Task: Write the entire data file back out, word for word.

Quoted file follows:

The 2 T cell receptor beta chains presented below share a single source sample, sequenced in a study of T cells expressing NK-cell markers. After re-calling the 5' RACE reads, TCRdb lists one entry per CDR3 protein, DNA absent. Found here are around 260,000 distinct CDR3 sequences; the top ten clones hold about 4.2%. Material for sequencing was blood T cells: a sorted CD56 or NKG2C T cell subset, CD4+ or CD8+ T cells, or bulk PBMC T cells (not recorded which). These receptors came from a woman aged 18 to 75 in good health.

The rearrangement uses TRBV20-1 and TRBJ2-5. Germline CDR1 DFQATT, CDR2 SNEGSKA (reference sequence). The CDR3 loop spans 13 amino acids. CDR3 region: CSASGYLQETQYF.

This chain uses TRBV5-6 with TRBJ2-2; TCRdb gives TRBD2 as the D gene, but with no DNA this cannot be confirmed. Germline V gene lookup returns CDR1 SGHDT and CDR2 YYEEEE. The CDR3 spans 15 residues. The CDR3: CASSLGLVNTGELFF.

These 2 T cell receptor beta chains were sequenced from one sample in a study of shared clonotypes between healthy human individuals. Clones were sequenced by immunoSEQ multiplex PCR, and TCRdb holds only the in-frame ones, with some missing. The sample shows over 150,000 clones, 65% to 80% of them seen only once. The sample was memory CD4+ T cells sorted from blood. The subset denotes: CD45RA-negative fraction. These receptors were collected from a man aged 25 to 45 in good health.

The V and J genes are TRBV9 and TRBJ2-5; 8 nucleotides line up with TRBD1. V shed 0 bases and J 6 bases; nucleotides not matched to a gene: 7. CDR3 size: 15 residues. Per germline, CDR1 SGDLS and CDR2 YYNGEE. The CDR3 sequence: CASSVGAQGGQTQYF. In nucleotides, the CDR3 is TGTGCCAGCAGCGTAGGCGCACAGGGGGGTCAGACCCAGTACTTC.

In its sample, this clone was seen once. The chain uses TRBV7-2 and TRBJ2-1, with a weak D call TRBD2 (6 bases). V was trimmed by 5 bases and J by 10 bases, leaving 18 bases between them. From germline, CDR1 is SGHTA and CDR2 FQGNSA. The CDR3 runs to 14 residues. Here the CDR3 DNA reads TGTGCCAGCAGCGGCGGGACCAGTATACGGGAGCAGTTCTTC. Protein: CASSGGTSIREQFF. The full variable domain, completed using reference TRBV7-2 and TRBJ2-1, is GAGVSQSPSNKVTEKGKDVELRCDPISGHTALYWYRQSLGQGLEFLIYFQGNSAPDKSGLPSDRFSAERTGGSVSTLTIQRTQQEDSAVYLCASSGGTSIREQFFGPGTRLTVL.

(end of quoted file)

The 2 T cell receptor beta chains presented below share a single source sample, sequenced in a study of T cells expressing NK-cell markers. After re-calling the 5' RACE reads, TCRdb lists one entry per CDR3 protein, DNA absent. Found here are around 260,000 distinct CDR3 sequences; the top ten clones hold about 4.2%. Material for sequencing was blood T cells: a sorted CD56 or NKG2C T cell subset, CD4+ or CD8+ T cells, or bulk PBMC T cells (not recorded which). These receptors came from a woman aged 18 to 75 in good health.

The rearrangement uses TRBV20-1 and TRBJ2-5. Germline CDR1 DFQATT, CDR2 SNEGSKA (reference sequence). The CDR3 loop spans 13 amino acids. CDR3 region: CSASGYLQETQYF.

This chain uses TRBV5-6 with TRBJ2-2; TCRdb gives TRBD2 as the D gene, but with no DNA this cannot be confirmed. Germline V gene lookup returns CDR1 SGHDT and CDR2 YYEEEE. The CDR3 spans 15 residues. The CDR3: CASSLGLVNTGELFF.

These 2 T cell receptor beta chains were sequenced from one sample in a study of shared clonotypes between healthy human individuals. Clones were sequenced by immunoSEQ multiplex PCR, and TCRdb holds only the in-frame ones, with some missing. The sample shows over 150,000 clones, 65% to 80% of them seen only once. The sample was memory CD4+ T cells sorted from blood. The subset denotes: CD45RA-negative fraction. These receptors were collected from a man aged 25 to 45 in good health.

The V and J genes are TRBV9 and TRBJ2-5; 8 nucleotides line up with TRBD1. V shed 0 bases and J 6 bases; nucleotides not matched to a gene: 7. CDR3 size: 15 residues. Per germline, CDR1 SGDLS and CDR2 YYNGEE. The CDR3 sequence: CASSVGAQGGQTQYF. In nucleotides, the CDR3 is TGTGCCAGCAGCGTAGGCGCACAGGGGGGTCAGACCCAGTACTTC.

In its sample, this clone was seen once. The chain uses TRBV7-2 and TRBJ2-1, with a weak D call TRBD2 (6 bases). V was trimmed by 5 bases and J by 10 bases, leaving 18 bases between them. From germline, CDR1 is SGHTA and CDR2 FQGNSA. The CDR3 runs to 14 residues. Here the CDR3 DNA reads TGTGCCAGCAGCGGCGGGACCAGTATACGGGAGCAGTTCTTC. Protein: CASSGGTSIREQFF. The full variable domain, completed using reference TRBV7-2 and TRBJ2-1, is GAGVSQSPSNKVTEKGKDVELRCDPISGHTALYWYRQSLGQGLEFLIYFQGNSAPDKSGLPSDRFSAERTGGSVSTLTIQRTQQEDSAVYLCASSGGTSIREQFFGPGTRLTVL.